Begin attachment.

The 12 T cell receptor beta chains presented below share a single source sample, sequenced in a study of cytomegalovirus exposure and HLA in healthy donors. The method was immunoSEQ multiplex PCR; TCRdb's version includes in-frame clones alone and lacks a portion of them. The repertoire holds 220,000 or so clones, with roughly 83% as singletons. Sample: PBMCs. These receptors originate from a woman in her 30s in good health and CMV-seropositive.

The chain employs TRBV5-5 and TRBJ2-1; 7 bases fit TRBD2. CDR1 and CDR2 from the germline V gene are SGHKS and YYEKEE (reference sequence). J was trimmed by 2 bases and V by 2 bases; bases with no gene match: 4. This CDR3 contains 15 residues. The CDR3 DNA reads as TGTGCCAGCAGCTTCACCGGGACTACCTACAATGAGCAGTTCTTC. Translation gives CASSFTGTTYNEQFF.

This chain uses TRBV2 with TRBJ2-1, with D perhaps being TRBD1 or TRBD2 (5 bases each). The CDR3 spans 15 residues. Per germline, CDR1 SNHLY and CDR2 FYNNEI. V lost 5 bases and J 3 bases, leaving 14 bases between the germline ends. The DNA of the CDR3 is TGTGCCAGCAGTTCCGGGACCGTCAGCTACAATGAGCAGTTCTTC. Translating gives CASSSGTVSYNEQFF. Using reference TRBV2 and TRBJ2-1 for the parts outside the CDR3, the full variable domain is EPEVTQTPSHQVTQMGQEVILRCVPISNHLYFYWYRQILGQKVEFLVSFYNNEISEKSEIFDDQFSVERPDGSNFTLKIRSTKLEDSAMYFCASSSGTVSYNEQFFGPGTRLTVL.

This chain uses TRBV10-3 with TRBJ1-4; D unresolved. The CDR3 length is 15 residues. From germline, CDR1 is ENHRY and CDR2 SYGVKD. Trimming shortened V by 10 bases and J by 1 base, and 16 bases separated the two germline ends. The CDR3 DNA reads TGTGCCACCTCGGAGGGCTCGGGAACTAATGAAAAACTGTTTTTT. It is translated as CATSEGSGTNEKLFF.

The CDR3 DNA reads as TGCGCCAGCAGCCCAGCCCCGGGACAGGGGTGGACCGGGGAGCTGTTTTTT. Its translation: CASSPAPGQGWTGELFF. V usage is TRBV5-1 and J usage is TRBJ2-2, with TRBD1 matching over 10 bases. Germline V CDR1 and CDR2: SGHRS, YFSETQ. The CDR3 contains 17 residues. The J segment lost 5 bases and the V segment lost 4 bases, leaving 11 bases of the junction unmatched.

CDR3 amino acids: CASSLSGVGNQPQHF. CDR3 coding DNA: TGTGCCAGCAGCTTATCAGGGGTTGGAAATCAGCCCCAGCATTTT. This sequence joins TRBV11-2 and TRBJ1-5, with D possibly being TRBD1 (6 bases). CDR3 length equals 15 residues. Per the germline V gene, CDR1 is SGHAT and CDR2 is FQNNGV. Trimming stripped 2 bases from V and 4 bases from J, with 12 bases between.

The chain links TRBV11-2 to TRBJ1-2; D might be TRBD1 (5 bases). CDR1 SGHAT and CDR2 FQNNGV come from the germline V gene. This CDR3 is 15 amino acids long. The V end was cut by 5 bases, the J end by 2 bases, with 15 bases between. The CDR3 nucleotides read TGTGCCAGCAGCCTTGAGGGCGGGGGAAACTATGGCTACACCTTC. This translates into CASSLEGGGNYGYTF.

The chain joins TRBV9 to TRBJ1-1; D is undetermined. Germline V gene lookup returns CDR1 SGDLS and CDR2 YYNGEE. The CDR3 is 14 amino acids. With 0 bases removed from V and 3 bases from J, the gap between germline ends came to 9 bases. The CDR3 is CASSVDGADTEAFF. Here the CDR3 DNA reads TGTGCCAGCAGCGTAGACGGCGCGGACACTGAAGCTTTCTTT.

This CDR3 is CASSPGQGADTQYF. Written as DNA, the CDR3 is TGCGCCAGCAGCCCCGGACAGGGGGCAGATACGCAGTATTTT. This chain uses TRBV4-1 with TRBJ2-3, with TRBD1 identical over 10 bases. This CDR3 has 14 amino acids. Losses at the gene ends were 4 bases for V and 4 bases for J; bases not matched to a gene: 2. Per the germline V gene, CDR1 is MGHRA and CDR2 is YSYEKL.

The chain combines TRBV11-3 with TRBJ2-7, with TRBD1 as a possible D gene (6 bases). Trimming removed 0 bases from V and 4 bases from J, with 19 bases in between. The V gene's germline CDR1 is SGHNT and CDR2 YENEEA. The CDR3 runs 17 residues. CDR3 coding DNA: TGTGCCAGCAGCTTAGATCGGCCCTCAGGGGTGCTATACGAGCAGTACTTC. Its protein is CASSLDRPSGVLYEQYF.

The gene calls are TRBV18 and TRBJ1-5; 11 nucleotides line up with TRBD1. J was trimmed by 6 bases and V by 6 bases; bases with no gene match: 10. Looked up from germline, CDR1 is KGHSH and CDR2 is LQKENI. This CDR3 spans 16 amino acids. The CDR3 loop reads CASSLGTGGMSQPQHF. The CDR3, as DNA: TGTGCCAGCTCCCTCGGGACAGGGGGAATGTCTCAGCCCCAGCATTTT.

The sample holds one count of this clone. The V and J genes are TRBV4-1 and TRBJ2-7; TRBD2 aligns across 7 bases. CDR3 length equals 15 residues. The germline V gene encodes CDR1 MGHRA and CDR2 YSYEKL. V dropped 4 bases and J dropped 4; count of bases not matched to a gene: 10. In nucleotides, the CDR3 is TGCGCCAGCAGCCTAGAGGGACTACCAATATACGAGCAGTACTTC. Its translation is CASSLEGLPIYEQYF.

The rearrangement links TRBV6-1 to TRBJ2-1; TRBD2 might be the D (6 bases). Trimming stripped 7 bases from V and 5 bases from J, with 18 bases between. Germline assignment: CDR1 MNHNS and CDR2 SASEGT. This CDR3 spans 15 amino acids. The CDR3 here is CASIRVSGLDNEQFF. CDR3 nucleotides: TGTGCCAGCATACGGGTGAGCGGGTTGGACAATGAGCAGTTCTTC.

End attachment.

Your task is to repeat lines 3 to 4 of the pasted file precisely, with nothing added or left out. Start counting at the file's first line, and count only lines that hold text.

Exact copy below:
This chain uses TRBV2 with TRBJ2-1, with D perhaps being TRBD1 or TRBD2 (5 bases each). The CDR3 spans 15 residues. Per germline, CDR1 SNHLY and CDR2 FYNNEI. V lost 5 bases and J 3 bases, leaving 14 bases between the germline ends. The DNA of the CDR3 is TGTGCCAGCAGTTCCGGGACCGTCAGCTACAATGAGCAGTTCTTC. Translating gives CASSSGTVSYNEQFF. Using reference TRBV2 and TRBJ2-1 for the parts outside the CDR3, the full variable domain is EPEVTQTPSHQVTQMGQEVILRCVPISNHLYFYWYRQILGQKVEFLVSFYNNEISEKSEIFDDQFSVERPDGSNFTLKIRSTKLEDSAMYFCASSSGTVSYNEQFFGPGTRLTVL.

This chain uses TRBV10-3 with TRBJ1-4; D unresolved. The CDR3 length is 15 residues. From germline, CDR1 is ENHRY and CDR2 SYGVKD. Trimming shortened V by 10 bases and J by 1 base, and 16 bases separated the two germline ends. The CDR3 DNA reads TGTGCCACCTCGGAGGGCTCGGGAACTAATGAAAAACTGTTTTTT. It is translated as CATSEGSGTNEKLFF.